Hacking social business: reverse engineering Bienestar’s business plan

CC da Flickr.comMy students at the Design for Social Business Master made me very proud last week with a clever reverse engineering of a (social) business plan based on nothing more than a set of slides intended as a brief for the graphic design of a website – and a whole lot of online investigation. The business plan in question is that of Bienestar, a health care initiative in the region of Caldas (Colombia) just being rolled out by the provincial authority and Grameen Creative Lab. This is supposed to be the focus of a forthcoming field visit of the students to Colombia; apparently Bienestar has no business plan (we asked), and the brief was all we had to work with.

With no business planning background at all — save for my own lecture — Alessandra, Barbara, Chiara, Mandy, Oscar, Simona and Tiago showed a remarkable ability to stake the territory. They combed the web for data like minimum salary in rural Colombia; the structure of health care, including recent changes in legislation; and the state of the road networks in the Caldas region, to get a feel for the logistics of traveling to Villa Maria to get treated. All of these data were used to generate a critical appraisal of the business plan as they reconstructed it from the brief. This appraisal was put in a document that visualizes cleverly GCL’s approach and the students’ own questions and critique. Besides being clever in itself, this document was written by a very advanced process of online collaboration; the students made the most of my lecture about it, and have become power users of the new Google Docs (it now embeds very cool features from Google Wave — and man, do they use them all).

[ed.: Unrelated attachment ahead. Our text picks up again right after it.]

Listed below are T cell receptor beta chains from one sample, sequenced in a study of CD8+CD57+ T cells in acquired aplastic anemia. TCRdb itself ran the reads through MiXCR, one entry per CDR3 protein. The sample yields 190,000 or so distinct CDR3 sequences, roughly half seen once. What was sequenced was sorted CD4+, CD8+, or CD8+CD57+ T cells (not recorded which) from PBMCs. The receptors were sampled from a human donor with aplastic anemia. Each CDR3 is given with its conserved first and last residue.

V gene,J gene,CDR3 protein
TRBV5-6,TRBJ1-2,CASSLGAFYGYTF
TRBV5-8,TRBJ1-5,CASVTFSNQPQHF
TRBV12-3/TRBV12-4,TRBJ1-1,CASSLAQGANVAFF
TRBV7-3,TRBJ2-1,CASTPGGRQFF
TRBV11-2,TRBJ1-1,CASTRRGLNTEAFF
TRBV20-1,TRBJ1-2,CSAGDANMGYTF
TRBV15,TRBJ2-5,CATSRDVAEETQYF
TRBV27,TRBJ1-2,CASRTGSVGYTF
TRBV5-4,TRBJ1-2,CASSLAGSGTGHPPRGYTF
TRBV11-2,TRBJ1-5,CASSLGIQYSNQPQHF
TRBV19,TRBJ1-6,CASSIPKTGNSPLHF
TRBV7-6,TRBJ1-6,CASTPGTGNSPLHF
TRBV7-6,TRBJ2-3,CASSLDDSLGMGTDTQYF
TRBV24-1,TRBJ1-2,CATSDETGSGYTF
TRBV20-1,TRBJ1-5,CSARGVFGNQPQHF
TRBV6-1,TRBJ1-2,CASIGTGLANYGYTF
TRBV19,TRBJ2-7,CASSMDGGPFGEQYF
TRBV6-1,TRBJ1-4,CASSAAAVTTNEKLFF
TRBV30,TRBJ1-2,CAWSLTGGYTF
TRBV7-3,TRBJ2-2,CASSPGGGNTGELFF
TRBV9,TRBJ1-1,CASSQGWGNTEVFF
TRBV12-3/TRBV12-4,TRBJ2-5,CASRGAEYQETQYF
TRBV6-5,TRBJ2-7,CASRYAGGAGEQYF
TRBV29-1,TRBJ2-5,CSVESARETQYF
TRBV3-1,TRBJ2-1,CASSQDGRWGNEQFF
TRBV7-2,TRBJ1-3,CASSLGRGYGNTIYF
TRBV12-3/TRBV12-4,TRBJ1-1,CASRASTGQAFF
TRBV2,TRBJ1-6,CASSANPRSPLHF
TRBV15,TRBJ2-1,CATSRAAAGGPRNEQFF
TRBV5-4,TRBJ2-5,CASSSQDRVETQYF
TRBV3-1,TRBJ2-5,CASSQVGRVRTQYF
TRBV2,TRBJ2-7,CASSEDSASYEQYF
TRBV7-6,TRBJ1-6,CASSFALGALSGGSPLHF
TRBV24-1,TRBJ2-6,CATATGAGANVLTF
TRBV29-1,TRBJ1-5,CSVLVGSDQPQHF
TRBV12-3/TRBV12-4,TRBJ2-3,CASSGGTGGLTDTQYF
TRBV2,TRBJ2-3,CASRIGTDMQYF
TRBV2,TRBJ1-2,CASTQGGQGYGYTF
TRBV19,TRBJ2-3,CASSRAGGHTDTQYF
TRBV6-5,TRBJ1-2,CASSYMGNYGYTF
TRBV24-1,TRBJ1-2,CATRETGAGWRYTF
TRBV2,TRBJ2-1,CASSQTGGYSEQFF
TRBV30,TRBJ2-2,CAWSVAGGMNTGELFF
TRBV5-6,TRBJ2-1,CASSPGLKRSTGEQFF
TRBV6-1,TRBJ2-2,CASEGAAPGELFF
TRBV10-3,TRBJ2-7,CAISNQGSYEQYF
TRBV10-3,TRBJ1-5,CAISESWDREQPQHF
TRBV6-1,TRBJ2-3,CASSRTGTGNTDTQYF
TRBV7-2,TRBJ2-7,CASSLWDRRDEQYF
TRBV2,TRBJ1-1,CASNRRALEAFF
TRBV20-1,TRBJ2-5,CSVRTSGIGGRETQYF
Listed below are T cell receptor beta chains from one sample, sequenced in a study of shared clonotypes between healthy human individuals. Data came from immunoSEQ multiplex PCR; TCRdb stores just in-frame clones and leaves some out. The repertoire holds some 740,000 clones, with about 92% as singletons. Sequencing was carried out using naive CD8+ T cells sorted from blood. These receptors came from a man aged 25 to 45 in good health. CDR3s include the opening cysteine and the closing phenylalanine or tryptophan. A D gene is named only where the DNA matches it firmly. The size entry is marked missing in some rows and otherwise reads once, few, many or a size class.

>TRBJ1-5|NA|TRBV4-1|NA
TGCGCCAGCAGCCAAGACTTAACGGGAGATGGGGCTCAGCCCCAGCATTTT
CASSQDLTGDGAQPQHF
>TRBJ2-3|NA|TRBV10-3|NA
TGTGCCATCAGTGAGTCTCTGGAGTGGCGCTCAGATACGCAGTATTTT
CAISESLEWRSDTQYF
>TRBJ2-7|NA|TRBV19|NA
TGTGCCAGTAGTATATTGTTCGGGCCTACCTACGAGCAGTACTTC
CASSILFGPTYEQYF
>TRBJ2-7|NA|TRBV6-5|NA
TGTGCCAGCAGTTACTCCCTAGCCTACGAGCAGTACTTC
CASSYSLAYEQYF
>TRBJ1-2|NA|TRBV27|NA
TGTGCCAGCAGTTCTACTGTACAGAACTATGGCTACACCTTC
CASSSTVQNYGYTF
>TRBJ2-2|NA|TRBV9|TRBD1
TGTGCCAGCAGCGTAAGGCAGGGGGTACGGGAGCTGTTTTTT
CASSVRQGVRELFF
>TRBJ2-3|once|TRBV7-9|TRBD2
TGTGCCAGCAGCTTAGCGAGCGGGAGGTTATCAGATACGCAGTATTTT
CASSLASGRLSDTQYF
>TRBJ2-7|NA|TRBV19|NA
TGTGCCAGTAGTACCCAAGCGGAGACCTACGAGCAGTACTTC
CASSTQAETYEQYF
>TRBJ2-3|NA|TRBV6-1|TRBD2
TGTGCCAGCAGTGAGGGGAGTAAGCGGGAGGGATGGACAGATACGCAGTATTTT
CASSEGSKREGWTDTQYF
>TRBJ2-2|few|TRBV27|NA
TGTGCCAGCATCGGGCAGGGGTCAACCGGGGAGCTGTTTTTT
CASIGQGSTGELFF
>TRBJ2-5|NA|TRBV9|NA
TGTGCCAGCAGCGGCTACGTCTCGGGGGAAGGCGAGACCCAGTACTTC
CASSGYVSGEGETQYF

Armed with that, we figured out what the economic engine that makes Bienestar sustainable is: treatment of new patients, that now are completely outside the system; moreover, these patients have to be fundamentally healthy, like pregnant women and children — it can’t work with patients with chronic diseaes. Now the students are putting figures to that, and have thus found a new mission: when they go to Colombia, they can be the business planning experts of Bienestar. They are already way ahead of GCL on this project!

If you are interested in social business and social innovation, I would really encourage to check out the course’s blog, and maybe drop a comment to say hello: they are really cool people, well worth knowing, and very friendly. The blog is in English, but they are a pretty international crowd and welcome comments in Spanish, Portuguese, Romanian, Arabic and Italian as well.

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